Feeling lost and uninspired as a songwriter is a pretty awful feeling. When the flow of ideas narrows down to a trickle without warning or explanation, songwriters usually have to change up their process to get things moving again. If you’re feeling creatively stuck making music, we’ve got four exercises to promote inspiration and put you in a new musical mindset:
1. Write music in a new, unfamiliar place
Whether it’s overt or not, the locations we make music in influences our work in a big way. This means that making music in the same place day after day could lead to a lack of new ideas and meaning in your music. By taking different elements of your songwriting practice to new, unfamiliar places, you’ll have a better chance at hearing things differently and unlocking the potential of your music. Some parts of your process will be harder to move around than others (drums, for example), but even writing lyrics or producing somewhere different than you’re used to can be a big help.
2. Make music on a different instrument than what you’re used to
Musicians often equate proficiency on their main instrument with songwriting prowess to their great creative peril. When the temptation to make music that feels safe and “correct” crowds everything else out, creativity suffers in a big way. A great way to combat this is to try writing with instruments you’re not used to playing. For example, if you’ve never written with keys, consider getting a small MIDI keyboard and going to town.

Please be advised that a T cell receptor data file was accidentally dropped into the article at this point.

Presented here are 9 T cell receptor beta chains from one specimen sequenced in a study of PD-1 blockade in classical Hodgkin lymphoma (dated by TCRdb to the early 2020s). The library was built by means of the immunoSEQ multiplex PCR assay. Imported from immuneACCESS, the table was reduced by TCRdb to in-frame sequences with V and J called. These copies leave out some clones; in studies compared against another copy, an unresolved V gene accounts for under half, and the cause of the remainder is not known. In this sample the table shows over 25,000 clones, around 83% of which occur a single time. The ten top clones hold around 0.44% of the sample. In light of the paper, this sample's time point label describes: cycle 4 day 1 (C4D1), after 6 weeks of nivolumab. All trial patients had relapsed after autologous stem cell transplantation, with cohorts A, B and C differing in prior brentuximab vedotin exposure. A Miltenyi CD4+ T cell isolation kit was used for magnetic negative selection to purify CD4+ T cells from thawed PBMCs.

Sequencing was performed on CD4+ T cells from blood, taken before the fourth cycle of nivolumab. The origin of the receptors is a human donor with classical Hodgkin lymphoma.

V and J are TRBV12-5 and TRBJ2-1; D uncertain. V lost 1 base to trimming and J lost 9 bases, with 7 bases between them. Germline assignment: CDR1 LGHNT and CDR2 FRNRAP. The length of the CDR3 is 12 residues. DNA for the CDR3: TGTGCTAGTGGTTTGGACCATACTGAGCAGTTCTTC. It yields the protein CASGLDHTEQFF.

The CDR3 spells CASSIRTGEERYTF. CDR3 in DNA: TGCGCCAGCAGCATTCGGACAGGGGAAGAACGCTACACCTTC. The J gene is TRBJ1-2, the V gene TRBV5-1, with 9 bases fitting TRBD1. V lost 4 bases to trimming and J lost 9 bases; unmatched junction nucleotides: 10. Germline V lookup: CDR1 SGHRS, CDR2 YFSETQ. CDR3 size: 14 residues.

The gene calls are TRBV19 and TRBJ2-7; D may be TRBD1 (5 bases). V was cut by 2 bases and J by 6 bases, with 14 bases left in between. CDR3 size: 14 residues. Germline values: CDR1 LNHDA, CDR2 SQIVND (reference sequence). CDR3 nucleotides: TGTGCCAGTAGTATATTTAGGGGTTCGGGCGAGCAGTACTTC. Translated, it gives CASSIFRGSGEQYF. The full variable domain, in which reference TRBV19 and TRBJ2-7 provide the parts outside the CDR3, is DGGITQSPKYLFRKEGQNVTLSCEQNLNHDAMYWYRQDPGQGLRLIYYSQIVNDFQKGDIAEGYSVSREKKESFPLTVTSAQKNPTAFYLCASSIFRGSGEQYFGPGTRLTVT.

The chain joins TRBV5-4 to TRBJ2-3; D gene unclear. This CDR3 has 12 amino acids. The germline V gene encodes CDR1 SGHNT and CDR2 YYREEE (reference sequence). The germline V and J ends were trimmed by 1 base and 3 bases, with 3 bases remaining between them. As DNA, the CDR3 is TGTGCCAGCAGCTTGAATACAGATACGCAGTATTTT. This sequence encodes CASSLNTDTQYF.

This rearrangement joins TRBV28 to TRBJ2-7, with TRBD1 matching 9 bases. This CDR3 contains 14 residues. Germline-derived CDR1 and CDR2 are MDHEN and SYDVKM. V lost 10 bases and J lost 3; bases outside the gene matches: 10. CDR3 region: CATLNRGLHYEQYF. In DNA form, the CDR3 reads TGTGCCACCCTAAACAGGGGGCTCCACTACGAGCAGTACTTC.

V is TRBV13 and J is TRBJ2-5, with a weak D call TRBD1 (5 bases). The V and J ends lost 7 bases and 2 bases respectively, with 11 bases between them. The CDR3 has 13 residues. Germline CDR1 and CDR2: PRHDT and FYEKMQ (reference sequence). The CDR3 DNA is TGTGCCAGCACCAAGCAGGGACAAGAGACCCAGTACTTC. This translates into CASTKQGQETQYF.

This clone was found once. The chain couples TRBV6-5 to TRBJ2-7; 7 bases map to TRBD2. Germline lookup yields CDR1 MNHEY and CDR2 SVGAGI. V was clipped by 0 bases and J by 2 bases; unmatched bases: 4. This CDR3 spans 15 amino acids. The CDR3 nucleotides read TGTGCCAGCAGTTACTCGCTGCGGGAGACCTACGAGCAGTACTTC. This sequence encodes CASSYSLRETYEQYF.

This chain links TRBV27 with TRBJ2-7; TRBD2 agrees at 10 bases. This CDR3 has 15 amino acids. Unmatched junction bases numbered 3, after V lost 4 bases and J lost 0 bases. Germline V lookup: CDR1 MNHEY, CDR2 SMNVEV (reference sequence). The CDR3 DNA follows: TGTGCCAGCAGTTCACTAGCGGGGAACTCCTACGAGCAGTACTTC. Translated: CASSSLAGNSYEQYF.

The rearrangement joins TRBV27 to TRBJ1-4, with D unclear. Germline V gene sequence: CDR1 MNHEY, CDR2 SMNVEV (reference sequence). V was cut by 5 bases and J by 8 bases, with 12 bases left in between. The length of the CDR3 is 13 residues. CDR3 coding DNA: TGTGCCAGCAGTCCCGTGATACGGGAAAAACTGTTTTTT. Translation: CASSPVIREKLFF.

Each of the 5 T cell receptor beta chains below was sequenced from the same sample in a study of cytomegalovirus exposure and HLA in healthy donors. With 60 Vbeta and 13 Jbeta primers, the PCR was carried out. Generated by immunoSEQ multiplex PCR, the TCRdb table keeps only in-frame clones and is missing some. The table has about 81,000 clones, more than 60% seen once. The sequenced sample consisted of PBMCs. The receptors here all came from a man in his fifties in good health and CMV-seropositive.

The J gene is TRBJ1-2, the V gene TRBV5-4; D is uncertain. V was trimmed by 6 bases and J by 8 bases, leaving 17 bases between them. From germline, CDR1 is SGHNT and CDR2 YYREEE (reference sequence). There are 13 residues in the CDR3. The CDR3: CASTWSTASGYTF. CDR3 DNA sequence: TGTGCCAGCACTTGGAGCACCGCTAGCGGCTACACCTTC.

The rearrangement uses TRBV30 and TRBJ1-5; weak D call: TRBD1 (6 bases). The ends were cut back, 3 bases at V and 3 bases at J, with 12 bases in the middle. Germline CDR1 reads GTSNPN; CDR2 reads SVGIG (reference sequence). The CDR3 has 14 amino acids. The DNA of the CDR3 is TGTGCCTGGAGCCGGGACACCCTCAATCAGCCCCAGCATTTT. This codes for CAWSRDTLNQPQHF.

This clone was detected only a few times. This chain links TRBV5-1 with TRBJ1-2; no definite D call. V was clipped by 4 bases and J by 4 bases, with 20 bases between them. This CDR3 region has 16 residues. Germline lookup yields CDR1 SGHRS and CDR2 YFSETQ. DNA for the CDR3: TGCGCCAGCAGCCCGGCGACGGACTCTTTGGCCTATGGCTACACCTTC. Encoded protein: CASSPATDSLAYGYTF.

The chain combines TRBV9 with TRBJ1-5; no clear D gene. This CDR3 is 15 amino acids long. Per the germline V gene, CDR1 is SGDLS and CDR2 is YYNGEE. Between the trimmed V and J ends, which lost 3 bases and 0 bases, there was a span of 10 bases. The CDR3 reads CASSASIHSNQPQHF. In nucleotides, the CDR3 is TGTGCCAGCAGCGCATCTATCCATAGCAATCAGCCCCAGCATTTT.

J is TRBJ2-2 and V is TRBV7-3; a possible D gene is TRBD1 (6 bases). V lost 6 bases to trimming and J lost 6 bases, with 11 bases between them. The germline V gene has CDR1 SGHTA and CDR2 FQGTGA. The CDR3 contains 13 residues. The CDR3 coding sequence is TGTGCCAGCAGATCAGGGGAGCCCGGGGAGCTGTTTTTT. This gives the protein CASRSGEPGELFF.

3. Start your process in a way you’ve never tried before
Every songwriter relies on a certain set of processes to create music. If you’re unhappy with the music you’re making, consider identifying the way you write and changing your process from the ground up. This especially applies to the very first thing you do to write music. If you usually start writing by strumming an acoustic guitar in your studio, try composing beats on a drum machine first, or scrawling down lyrics in your notebook. Writing in a new way from the very beginning will put you in altered mindset.
4. Experiment with extremes in tempo, pitch, and form
Extremes make for incredible inspiration for uninspired songwriters. Sometimes new ideas can’t happen in music without experimenting with sounds that are dramatically different from what we’re used to hearing. Something like trying to write a song set at 60 BPM, or writing a melody in the Locrian mode might not result in a finished song you’d actually release, but it will get you hearing and thinking in new ways. If you’re bored with music, you should be looking for ways to create in new and unsafe ways compared to what you’re used to.
One of the best things you can do for your music is to try to understand yourself as a writer by taking stock of your strengths and weaknesses. If you’re unhappy with your process, not trying anything new won’t improve your circumstances no matter how talented you are. Your listeners expect you to create new and interesting music. To give them what that, you’ll have to keep updating and reinventing your process over and over again.
Patrick McGuire is a writer, musician, and human man. He lives nowhere in particular, creates music under the name Straight White Teeth, and has a great affinity for dogs and putting his hands in his pockets.